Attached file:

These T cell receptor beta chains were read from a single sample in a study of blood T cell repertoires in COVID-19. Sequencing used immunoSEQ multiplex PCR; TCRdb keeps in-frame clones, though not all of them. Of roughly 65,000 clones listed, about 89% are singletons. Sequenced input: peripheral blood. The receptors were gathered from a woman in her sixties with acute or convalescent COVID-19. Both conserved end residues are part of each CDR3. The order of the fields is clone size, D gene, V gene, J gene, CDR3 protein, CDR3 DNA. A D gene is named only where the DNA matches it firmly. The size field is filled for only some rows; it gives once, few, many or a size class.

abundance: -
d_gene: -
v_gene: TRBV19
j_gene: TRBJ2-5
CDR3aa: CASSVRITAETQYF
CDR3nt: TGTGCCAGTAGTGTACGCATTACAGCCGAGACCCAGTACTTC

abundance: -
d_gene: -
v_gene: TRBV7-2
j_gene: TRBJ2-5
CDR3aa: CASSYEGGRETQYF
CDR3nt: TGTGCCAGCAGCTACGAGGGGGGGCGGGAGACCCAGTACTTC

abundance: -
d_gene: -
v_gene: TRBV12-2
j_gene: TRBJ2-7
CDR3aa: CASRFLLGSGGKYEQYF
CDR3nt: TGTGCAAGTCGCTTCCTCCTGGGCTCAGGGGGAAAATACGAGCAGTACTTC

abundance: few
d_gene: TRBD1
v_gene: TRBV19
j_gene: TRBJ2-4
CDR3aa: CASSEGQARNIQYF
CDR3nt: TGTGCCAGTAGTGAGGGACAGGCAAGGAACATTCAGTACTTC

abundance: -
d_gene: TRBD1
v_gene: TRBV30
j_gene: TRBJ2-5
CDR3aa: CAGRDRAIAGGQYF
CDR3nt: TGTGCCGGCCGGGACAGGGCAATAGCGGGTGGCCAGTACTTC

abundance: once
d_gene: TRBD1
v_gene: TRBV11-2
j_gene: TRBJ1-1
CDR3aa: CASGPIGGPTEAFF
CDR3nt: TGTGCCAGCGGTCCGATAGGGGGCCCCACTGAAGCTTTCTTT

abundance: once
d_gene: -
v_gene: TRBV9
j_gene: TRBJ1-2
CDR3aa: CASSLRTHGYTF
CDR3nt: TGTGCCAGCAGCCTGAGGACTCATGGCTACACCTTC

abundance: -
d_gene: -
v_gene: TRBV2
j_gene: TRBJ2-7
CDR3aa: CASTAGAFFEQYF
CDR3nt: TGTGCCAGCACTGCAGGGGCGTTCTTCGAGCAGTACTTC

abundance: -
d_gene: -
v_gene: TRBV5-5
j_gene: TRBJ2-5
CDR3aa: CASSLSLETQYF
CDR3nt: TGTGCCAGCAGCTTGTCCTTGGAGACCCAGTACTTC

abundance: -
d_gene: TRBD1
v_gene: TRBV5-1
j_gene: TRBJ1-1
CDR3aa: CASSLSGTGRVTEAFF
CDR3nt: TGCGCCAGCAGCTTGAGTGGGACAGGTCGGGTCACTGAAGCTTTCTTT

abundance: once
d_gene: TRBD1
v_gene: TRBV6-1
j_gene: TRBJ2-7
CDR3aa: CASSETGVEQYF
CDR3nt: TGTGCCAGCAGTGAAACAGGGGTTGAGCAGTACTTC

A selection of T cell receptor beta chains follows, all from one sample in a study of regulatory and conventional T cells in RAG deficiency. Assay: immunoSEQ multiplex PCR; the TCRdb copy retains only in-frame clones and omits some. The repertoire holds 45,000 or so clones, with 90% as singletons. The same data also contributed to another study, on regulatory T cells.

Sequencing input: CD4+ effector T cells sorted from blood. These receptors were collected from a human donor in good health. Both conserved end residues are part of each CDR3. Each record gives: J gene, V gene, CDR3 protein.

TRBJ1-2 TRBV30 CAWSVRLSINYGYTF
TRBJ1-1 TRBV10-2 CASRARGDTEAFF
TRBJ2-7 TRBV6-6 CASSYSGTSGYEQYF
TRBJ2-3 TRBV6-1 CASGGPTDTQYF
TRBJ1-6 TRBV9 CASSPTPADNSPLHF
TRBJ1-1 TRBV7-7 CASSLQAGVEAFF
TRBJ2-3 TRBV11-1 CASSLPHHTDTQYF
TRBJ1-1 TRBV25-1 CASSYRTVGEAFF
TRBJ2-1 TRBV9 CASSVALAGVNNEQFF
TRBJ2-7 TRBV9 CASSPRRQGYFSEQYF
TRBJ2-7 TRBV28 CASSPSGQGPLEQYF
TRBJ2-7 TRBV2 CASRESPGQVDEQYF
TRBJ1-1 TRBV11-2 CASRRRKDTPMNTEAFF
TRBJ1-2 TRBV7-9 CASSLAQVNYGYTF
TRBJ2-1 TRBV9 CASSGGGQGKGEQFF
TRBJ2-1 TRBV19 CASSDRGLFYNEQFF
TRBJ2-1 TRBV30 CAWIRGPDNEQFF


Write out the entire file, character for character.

These T cell receptor beta chains were read from a single sample in a study of blood T cell repertoires in COVID-19. Sequencing used immunoSEQ multiplex PCR; TCRdb keeps in-frame clones, though not all of them. Of roughly 65,000 clones listed, about 89% are singletons. Sequenced input: peripheral blood. The receptors were gathered from a woman in her sixties with acute or convalescent COVID-19. Both conserved end residues are part of each CDR3. The order of the fields is clone size, D gene, V gene, J gene, CDR3 protein, CDR3 DNA. A D gene is named only where the DNA matches it firmly. The size field is filled for only some rows; it gives once, few, many or a size class.

abundance: -
d_gene: -
v_gene: TRBV19
j_gene: TRBJ2-5
CDR3aa: CASSVRITAETQYF
CDR3nt: TGTGCCAGTAGTGTACGCATTACAGCCGAGACCCAGTACTTC

abundance: -
d_gene: -
v_gene: TRBV7-2
j_gene: TRBJ2-5
CDR3aa: CASSYEGGRETQYF
CDR3nt: TGTGCCAGCAGCTACGAGGGGGGGCGGGAGACCCAGTACTTC

abundance: -
d_gene: -
v_gene: TRBV12-2
j_gene: TRBJ2-7
CDR3aa: CASRFLLGSGGKYEQYF
CDR3nt: TGTGCAAGTCGCTTCCTCCTGGGCTCAGGGGGAAAATACGAGCAGTACTTC

abundance: few
d_gene: TRBD1
v_gene: TRBV19
j_gene: TRBJ2-4
CDR3aa: CASSEGQARNIQYF
CDR3nt: TGTGCCAGTAGTGAGGGACAGGCAAGGAACATTCAGTACTTC

abundance: -
d_gene: TRBD1
v_gene: TRBV30
j_gene: TRBJ2-5
CDR3aa: CAGRDRAIAGGQYF
CDR3nt: TGTGCCGGCCGGGACAGGGCAATAGCGGGTGGCCAGTACTTC

abundance: once
d_gene: TRBD1
v_gene: TRBV11-2
j_gene: TRBJ1-1
CDR3aa: CASGPIGGPTEAFF
CDR3nt: TGTGCCAGCGGTCCGATAGGGGGCCCCACTGAAGCTTTCTTT

abundance: once
d_gene: -
v_gene: TRBV9
j_gene: TRBJ1-2
CDR3aa: CASSLRTHGYTF
CDR3nt: TGTGCCAGCAGCCTGAGGACTCATGGCTACACCTTC

abundance: -
d_gene: -
v_gene: TRBV2
j_gene: TRBJ2-7
CDR3aa: CASTAGAFFEQYF
CDR3nt: TGTGCCAGCACTGCAGGGGCGTTCTTCGAGCAGTACTTC

abundance: -
d_gene: -
v_gene: TRBV5-5
j_gene: TRBJ2-5
CDR3aa: CASSLSLETQYF
CDR3nt: TGTGCCAGCAGCTTGTCCTTGGAGACCCAGTACTTC

abundance: -
d_gene: TRBD1
v_gene: TRBV5-1
j_gene: TRBJ1-1
CDR3aa: CASSLSGTGRVTEAFF
CDR3nt: TGCGCCAGCAGCTTGAGTGGGACAGGTCGGGTCACTGAAGCTTTCTTT

abundance: once
d_gene: TRBD1
v_gene: TRBV6-1
j_gene: TRBJ2-7
CDR3aa: CASSETGVEQYF
CDR3nt: TGTGCCAGCAGTGAAACAGGGGTTGAGCAGTACTTC

A selection of T cell receptor beta chains follows, all from one sample in a study of regulatory and conventional T cells in RAG deficiency. Assay: immunoSEQ multiplex PCR; the TCRdb copy retains only in-frame clones and omits some. The repertoire holds 45,000 or so clones, with 90% as singletons. The same data also contributed to another study, on regulatory T cells.

Sequencing input: CD4+ effector T cells sorted from blood. These receptors were collected from a human donor in good health. Both conserved end residues are part of each CDR3. Each record gives: J gene, V gene, CDR3 protein.

TRBJ1-2 TRBV30 CAWSVRLSINYGYTF
TRBJ1-1 TRBV10-2 CASRARGDTEAFF
TRBJ2-7 TRBV6-6 CASSYSGTSGYEQYF
TRBJ2-3 TRBV6-1 CASGGPTDTQYF
TRBJ1-6 TRBV9 CASSPTPADNSPLHF
TRBJ1-1 TRBV7-7 CASSLQAGVEAFF
TRBJ2-3 TRBV11-1 CASSLPHHTDTQYF
TRBJ1-1 TRBV25-1 CASSYRTVGEAFF
TRBJ2-1 TRBV9 CASSVALAGVNNEQFF
TRBJ2-7 TRBV9 CASSPRRQGYFSEQYF
TRBJ2-7 TRBV28 CASSPSGQGPLEQYF
TRBJ2-7 TRBV2 CASRESPGQVDEQYF
TRBJ1-1 TRBV11-2 CASRRRKDTPMNTEAFF
TRBJ1-2 TRBV7-9 CASSLAQVNYGYTF
TRBJ2-1 TRBV9 CASSGGGQGKGEQFF
TRBJ2-1 TRBV19 CASSDRGLFYNEQFF
TRBJ2-1 TRBV30 CAWIRGPDNEQFF